After walking for what seemed like a few minutes, he began to feel fatigued. His arms were heavy, and his legs felt like lead. He felt his throat go dry, and he felt his heart beat pounding against his chest. He gasped for breath, but he felt choked. He fell on his knees with a thud, as if gravity suddenly became stronger. What is this?! A kind of magic?! But that's impossible, the priest did not mention anything like this. Calm down and think. What did the priest say? Shit! I can't remember anything, Deu thought. His mind raced for answers, but to no avail. Then, as a last-ditch attempt, he manifested his hand gun. Glancing up at the sky, he shot it. Suddenly, he felt the air come back. He took a deep breath and felt his lungs filled with air. As he stood up from the ground, droplets of sweat fell onto the stone path. He looked around him, and saw that there were no elves who could see him. Within moments, he started walking normally again.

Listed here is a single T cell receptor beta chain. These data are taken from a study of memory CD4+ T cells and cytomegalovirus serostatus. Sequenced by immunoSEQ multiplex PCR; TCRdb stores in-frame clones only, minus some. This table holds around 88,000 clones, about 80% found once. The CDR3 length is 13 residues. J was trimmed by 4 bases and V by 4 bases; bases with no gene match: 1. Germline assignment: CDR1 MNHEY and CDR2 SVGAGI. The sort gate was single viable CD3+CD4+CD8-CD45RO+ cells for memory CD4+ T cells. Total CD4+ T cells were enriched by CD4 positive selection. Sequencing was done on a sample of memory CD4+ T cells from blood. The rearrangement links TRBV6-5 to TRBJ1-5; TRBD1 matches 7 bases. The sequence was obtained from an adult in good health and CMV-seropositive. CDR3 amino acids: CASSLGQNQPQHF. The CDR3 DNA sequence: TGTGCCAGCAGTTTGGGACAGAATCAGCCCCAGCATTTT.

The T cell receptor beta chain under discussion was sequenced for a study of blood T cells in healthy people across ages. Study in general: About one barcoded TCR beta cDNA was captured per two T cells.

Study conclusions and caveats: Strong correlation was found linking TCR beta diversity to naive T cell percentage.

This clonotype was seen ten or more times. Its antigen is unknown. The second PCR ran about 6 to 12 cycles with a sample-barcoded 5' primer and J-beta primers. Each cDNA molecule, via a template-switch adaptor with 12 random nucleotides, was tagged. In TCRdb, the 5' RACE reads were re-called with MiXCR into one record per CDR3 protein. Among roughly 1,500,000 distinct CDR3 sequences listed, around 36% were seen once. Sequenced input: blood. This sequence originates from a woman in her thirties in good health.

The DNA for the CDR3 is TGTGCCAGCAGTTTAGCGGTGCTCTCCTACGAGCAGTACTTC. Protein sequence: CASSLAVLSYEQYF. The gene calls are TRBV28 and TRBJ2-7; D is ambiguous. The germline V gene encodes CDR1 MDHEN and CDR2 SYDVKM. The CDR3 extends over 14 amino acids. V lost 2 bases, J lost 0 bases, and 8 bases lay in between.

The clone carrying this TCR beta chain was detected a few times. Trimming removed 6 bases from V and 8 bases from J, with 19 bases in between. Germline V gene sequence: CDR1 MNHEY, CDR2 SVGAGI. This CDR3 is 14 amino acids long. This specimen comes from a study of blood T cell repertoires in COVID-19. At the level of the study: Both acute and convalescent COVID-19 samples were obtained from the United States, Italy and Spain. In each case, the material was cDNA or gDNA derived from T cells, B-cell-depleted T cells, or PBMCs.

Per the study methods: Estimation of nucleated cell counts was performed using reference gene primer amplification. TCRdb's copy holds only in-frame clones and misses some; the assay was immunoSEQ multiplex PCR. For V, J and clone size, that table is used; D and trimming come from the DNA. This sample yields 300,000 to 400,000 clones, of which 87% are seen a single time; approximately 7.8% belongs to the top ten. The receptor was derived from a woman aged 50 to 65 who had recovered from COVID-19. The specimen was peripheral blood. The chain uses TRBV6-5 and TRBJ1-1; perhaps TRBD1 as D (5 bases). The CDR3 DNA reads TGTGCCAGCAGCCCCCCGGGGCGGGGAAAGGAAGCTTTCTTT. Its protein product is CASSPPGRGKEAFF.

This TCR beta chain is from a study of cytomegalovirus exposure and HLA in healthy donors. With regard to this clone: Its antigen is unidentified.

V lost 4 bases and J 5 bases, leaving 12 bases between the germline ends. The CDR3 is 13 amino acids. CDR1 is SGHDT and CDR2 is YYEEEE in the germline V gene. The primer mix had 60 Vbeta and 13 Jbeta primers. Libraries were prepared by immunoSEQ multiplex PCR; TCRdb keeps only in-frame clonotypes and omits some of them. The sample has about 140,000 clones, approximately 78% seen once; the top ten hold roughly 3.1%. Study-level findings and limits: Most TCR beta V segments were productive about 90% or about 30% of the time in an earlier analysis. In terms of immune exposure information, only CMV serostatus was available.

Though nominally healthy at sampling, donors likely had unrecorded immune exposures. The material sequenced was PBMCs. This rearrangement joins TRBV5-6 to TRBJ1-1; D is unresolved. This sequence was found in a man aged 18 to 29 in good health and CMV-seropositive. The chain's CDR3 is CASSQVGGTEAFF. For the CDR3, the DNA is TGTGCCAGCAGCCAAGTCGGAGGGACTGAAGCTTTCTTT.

After every few steps, he would look down on his hands and start breathing quickly. He put his hand on his chest, and felt his heart beating normally. I should reach the city hall in a while if I go faster, Deu thought. Suddenly, he broke out into a jog. As he passed elves, he made it a point to check for Naomi. Within a few minutes, he reached the city hall. Immediately he realised something. The city hall was closed, it was blocked by barricades and elves alike. On Deu's right was a few onlookers, staring at the deserted city hall. He grabbed at his hood pulling it down further to conceal his face. He walked around the vicinity and ended up behind the city hall, with the building casting a great shadow on the around. He noticed a lone elf clutching a cane, her long white hair flowing in the wind and her back hunched. She just stood there, not doing anything. As Deu continued to observe her, she began to kneel down, clasped her hands together and started chanting. First her voice was soft and low, much like whispering to herself. Then, she started to weep. A stream of tears rolled down her cheeks and eventually dropped onto the soil. Her grieving continued for a while more, before she collected herself and started heading in the direction of the graveyard. Deu stood there, saying nothing. He let the wind hit his face, as memories started to flood back.